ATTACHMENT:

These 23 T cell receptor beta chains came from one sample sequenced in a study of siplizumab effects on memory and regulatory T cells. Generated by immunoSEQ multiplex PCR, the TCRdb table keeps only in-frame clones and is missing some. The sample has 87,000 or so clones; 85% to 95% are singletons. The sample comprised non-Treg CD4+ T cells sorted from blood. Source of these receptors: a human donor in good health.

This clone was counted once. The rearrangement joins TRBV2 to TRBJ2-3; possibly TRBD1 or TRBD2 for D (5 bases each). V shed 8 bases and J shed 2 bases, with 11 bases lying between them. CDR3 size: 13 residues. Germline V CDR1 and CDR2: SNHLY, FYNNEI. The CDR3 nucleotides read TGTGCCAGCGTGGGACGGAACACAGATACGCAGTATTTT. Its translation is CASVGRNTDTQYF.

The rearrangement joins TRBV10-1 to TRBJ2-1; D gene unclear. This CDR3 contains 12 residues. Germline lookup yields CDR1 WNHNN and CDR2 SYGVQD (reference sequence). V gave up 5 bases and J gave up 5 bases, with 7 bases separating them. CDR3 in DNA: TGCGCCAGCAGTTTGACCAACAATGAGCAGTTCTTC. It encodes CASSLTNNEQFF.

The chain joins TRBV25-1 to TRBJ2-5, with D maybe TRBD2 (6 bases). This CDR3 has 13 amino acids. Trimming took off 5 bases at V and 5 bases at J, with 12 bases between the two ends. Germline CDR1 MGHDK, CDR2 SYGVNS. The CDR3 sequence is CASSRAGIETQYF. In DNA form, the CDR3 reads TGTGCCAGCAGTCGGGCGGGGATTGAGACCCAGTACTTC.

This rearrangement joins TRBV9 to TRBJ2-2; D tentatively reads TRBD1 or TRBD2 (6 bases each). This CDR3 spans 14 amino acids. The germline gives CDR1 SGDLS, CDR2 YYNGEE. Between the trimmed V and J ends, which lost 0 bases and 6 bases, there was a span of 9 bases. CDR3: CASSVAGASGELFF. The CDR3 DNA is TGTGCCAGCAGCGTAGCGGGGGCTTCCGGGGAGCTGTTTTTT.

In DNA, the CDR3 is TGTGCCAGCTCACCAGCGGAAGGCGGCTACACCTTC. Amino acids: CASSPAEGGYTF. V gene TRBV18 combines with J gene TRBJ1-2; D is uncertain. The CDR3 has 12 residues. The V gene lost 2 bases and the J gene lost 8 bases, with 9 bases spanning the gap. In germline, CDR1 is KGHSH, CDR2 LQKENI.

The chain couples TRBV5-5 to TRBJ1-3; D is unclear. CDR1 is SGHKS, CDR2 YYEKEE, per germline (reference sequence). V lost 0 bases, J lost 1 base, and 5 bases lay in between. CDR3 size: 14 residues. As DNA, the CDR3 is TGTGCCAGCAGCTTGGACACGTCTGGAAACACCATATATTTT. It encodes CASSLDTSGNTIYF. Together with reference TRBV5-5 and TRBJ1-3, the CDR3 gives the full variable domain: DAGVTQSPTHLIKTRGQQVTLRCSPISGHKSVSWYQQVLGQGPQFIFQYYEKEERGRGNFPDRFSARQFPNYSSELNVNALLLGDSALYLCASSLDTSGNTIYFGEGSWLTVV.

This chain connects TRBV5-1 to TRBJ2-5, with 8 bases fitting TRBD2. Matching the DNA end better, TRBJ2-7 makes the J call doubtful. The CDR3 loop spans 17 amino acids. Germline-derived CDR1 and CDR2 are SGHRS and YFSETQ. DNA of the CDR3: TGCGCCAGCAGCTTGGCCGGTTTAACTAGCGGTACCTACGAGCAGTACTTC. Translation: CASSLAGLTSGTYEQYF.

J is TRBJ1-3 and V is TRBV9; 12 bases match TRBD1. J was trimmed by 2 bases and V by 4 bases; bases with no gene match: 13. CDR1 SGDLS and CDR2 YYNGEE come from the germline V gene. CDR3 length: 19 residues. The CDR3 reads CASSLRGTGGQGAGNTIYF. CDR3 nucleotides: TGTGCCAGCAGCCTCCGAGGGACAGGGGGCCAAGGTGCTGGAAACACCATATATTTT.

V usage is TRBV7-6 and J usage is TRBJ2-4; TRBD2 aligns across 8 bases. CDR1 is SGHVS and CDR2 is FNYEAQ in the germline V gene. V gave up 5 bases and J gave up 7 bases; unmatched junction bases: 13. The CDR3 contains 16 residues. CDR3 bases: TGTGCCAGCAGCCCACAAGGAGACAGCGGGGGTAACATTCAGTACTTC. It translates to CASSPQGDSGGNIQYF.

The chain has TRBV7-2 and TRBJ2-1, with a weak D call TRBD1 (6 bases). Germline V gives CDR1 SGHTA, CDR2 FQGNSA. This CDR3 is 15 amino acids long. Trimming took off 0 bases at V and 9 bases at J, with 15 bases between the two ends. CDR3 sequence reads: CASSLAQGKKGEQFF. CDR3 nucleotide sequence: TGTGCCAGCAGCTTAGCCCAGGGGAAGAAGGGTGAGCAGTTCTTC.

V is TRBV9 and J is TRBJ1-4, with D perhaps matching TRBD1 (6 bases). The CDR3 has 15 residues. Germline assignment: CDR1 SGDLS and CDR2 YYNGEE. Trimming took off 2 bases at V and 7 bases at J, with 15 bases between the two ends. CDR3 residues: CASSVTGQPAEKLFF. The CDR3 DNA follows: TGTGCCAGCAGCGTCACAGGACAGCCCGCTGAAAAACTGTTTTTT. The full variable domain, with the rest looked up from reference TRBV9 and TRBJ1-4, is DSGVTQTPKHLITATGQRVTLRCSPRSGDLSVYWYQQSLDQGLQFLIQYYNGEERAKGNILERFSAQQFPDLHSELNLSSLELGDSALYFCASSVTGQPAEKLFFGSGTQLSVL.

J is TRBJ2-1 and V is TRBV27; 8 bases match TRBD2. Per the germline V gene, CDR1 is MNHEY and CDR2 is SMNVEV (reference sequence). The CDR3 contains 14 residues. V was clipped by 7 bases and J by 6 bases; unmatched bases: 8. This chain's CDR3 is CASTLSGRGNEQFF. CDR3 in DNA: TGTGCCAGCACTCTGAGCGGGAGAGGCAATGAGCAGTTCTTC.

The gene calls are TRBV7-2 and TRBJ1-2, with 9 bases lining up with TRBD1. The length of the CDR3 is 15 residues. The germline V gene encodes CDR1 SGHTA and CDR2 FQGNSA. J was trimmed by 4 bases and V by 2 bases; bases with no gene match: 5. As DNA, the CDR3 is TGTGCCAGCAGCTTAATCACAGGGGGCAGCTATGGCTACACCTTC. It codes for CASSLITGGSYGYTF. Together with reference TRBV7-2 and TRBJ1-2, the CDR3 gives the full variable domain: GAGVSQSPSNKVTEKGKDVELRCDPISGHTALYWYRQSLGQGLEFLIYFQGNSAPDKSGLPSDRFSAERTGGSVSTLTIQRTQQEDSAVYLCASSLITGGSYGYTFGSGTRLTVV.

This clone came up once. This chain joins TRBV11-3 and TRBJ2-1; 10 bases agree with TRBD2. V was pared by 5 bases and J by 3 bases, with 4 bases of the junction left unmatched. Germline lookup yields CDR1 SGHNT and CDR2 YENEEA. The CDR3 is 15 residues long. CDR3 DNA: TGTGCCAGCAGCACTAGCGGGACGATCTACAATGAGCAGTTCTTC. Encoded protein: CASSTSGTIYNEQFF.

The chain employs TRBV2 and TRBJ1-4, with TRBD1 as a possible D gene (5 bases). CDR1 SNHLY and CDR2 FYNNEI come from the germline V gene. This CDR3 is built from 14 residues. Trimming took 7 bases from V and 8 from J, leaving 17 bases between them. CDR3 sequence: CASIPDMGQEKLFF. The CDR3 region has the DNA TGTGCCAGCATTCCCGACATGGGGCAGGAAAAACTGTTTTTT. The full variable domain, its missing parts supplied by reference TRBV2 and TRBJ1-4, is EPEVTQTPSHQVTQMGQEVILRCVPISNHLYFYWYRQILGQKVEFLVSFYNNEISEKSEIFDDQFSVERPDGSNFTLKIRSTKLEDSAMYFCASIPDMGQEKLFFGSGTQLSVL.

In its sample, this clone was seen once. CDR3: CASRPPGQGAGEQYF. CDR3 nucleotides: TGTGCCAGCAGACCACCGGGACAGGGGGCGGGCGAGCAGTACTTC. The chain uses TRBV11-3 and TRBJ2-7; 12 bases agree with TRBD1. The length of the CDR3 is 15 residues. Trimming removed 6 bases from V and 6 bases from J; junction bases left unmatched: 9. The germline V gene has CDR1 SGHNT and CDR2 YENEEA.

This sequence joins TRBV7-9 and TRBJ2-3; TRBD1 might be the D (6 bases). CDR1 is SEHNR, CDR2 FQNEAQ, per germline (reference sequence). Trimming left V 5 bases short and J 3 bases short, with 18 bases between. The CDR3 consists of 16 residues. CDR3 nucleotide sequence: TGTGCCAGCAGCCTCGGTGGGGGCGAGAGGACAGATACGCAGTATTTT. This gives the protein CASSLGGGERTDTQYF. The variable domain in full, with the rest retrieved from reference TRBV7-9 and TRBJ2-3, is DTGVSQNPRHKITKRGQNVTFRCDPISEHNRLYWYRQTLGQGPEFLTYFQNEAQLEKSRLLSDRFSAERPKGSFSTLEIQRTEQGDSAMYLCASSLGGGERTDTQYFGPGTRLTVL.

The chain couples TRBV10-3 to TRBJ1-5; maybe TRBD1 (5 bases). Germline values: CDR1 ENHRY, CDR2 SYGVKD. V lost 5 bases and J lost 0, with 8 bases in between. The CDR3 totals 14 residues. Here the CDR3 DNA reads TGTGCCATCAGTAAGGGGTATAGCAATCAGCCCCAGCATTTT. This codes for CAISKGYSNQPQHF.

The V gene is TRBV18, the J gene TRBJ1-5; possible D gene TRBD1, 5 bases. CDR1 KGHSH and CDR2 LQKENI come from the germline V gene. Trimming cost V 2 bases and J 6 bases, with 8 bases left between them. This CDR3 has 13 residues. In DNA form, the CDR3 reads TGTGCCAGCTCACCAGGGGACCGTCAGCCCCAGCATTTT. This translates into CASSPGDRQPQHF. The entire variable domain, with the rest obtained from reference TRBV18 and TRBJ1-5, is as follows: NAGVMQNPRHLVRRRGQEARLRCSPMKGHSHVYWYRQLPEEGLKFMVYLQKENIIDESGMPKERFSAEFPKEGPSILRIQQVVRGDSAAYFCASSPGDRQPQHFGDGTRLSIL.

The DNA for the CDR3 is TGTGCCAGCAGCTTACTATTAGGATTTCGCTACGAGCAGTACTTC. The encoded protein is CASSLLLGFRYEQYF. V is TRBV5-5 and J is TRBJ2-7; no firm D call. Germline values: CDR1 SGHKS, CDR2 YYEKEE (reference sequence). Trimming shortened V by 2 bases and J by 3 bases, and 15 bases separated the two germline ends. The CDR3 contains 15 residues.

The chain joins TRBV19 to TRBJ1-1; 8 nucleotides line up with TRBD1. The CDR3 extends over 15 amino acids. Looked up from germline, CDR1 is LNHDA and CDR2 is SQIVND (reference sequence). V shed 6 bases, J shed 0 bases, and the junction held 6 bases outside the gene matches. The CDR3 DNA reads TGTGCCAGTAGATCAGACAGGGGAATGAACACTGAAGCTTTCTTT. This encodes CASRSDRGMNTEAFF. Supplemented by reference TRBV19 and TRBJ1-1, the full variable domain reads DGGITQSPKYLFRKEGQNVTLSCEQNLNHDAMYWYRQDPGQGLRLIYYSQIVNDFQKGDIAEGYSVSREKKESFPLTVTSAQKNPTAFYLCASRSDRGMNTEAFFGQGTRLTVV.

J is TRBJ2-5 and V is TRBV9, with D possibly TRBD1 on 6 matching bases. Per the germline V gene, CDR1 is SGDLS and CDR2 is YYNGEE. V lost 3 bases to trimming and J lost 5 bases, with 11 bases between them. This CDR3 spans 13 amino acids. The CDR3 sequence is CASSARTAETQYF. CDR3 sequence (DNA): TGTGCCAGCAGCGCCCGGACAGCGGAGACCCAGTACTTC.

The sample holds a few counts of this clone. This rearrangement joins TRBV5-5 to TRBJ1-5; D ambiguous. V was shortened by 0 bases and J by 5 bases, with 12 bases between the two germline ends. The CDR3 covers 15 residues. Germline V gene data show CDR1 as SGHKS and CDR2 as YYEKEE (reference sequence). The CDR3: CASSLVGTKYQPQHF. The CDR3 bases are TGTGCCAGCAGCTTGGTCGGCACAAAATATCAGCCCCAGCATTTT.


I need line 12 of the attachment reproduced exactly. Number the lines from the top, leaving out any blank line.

V is TRBV9 and J is TRBJ1-4, with D perhaps matching TRBD1 (6 bases). The CDR3 has 15 residues. Germline assignment: CDR1 SGDLS and CDR2 YYNGEE. Trimming took off 2 bases at V and 7 bases at J, with 15 bases between the two ends. CDR3 residues: CASSVTGQPAEKLFF. The CDR3 DNA follows: TGTGCCAGCAGCGTCACAGGACAGCCCGCTGAAAAACTGTTTTTT. The full variable domain, with the rest looked up from reference TRBV9 and TRBJ1-4, is DSGVTQTPKHLITATGQRVTLRCSPRSGDLSVYWYQQSLDQGLQFLIQYYNGEERAKGNILERFSAQQFPDLHSELNLSSLELGDSALYFCASSVTGQPAEKLFFGSGTQLSVL.